With thanks to all those who have shared their skill and knowledge with us this year, and to all those who have followed and taken new steps, learning to introduce themselves, beginning to read or sing along, or simply joining us in a little laugh as we play with language. As we look towards the new year, we wish you (you and us together!) continued success learning, speaking, and reading Cree: Every little success makes our Cree language stronger.
Those of us who were able to get in to the Zoom room had a great time listening to Sol’s 2020 Solstice treat that include six of the escapades of Wisahkecahk. The full video is too large to post here, but we were able to extract the audio that some listeners may enjoy. I’ll be adding written texts to this post as I’m able. They won’t be a precise match for the audio, because live storytelling frees the storyteller to adapt to his audience and to the moment, but I can promise they’re a lot of fun to hear!
Sol’s storytelling style provides lots of support for students by alternating between Cree and English, and by having fun making up voices for characters and even using sound effects.
The audio file embedded here includes the entire storytelling session.
The Sacred stories included those of the Flood, the Little Startlers, Birch Tree Markings, Wisahkecahk eating his own scab, and the Shut-Eye Dance. In the manner of traditional story tellers, Sol changes gears quickly from one to the next, stringing them along (along with his audience) one after another.
Join Solomon Ratt via Zoom to listen to traditional stories of wîsahkîcâhk, just like those told on long winter nights on the trapline in northern Saskatchewan. Stories will be told first in Cree, then followed by English translation.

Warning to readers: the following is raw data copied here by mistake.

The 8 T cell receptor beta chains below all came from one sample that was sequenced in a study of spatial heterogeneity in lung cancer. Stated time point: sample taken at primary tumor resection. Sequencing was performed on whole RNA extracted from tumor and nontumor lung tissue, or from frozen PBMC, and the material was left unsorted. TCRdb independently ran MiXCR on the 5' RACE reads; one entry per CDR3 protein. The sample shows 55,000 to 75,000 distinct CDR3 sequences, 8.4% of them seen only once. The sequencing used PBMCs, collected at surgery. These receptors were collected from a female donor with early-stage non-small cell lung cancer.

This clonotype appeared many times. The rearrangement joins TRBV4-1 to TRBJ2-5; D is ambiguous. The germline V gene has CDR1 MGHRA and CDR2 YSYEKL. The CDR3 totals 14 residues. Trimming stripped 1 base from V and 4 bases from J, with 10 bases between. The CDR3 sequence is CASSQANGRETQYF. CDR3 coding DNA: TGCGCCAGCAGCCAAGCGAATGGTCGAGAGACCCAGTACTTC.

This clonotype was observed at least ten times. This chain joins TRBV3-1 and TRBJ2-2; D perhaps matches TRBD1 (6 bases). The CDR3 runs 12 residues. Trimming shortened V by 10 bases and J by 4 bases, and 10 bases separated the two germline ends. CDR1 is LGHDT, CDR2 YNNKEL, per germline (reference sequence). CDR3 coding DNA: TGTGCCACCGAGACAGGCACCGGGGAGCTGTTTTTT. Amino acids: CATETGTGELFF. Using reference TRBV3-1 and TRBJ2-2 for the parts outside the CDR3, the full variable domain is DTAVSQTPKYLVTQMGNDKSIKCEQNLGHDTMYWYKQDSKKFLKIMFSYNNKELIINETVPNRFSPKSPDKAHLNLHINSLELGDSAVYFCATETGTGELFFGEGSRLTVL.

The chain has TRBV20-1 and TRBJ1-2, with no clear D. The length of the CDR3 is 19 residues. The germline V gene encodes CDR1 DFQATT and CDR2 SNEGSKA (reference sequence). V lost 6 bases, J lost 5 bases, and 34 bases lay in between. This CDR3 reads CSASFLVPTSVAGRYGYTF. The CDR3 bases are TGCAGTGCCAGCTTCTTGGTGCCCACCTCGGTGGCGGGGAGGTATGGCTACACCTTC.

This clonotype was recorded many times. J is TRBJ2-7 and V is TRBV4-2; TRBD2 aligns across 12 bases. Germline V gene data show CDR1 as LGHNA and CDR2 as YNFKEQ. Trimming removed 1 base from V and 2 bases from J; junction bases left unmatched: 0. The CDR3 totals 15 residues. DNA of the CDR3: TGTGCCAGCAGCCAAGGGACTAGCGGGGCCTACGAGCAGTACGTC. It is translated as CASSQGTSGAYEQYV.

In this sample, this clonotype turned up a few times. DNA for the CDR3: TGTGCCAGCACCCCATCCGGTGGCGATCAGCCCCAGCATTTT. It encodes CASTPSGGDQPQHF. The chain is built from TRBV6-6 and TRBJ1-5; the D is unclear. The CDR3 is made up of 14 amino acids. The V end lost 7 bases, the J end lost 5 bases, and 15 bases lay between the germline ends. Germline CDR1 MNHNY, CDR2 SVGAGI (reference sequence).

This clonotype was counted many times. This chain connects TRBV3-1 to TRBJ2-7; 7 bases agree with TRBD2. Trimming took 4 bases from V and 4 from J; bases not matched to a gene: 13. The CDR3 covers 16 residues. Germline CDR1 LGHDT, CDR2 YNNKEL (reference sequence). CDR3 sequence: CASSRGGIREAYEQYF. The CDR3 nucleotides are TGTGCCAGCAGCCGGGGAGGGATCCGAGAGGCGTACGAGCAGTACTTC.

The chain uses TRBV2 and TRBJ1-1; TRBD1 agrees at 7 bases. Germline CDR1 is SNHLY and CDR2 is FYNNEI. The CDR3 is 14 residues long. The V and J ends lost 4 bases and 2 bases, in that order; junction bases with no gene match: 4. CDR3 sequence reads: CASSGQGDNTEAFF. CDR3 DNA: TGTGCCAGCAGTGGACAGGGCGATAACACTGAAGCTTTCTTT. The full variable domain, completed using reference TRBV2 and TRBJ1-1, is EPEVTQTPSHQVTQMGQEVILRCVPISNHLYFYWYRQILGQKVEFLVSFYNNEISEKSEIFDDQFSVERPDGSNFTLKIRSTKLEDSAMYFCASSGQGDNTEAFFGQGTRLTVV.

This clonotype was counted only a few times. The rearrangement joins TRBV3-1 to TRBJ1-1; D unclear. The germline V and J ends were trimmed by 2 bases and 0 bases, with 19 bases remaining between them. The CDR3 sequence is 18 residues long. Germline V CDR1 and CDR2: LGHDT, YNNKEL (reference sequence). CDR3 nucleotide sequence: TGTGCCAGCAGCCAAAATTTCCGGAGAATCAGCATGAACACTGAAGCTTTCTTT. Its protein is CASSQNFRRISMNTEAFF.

â-mamâwaci-kinwâ(si)k tipiskâw “the longest night”
kâ-mamâwaci-cimâsik kîsikâw “the shortest day”
kâ-pê-kîwê-kîsikâk “when day(light) returns”
kâ-mêskocipayiki kîsikâwa “when the days turn/change”
kâ-kwêskiwêpahk “when the time/weather turns”
asê-kîwê-nîpin “going back home to summer” (adapted from Anishinaabemowin).
All in southern Plains Cree.
Change all instances of <ê> to <î> for northern Plains Cree and Woods Cree.
Change the one instance of <y> to <th> for Woods Cree.
Creator, bless me today
to be able to look at the good in people;
to be able to speak good of people;
to be able to listen to people;
to be able to think good thoughts about life.
Thank you, I give thanks to you.
Sol says he worked out this translation while out cross-country skiing – echoing Willie line by line, and prepared this karaoke video in the same style to support learners. Text follows below, so you can copy and sing along – with Sol, or with Willie himself.
Elizabeth Barrett Browning’s Sonnet 43 is one of the most widely recognized love poems on the planet. The strictly structured poetry that we think of as “classical” in English doesn’t need to be preserved to make it beautiful in Cree. Thanks to Solomon Ratt for providing us with this interpretation grounded in a Cree view of the natural world.
How do I love you? Let me count the ways.
I love you as far as my soul can jump to meet the sun and the moon;
I love you like the flower needs to drink the rain;
I love you like the wind that blows the seeds to grow.
A Covid-19 reminder from the world’s social distancing champ and your friends at creeliteracy.org. (Notice also the sôskwâc : sâskwâc “minimal pair“!) (Text thanks to Arok Wolvengrey; audio thanks to Solomon Ratt.)
ayapiw mâna sâskwâc.
kîsta mîna: sôskwâc ta-kî-ayapiyan.
“Sasquatch usually stays home. You too: just stay home.”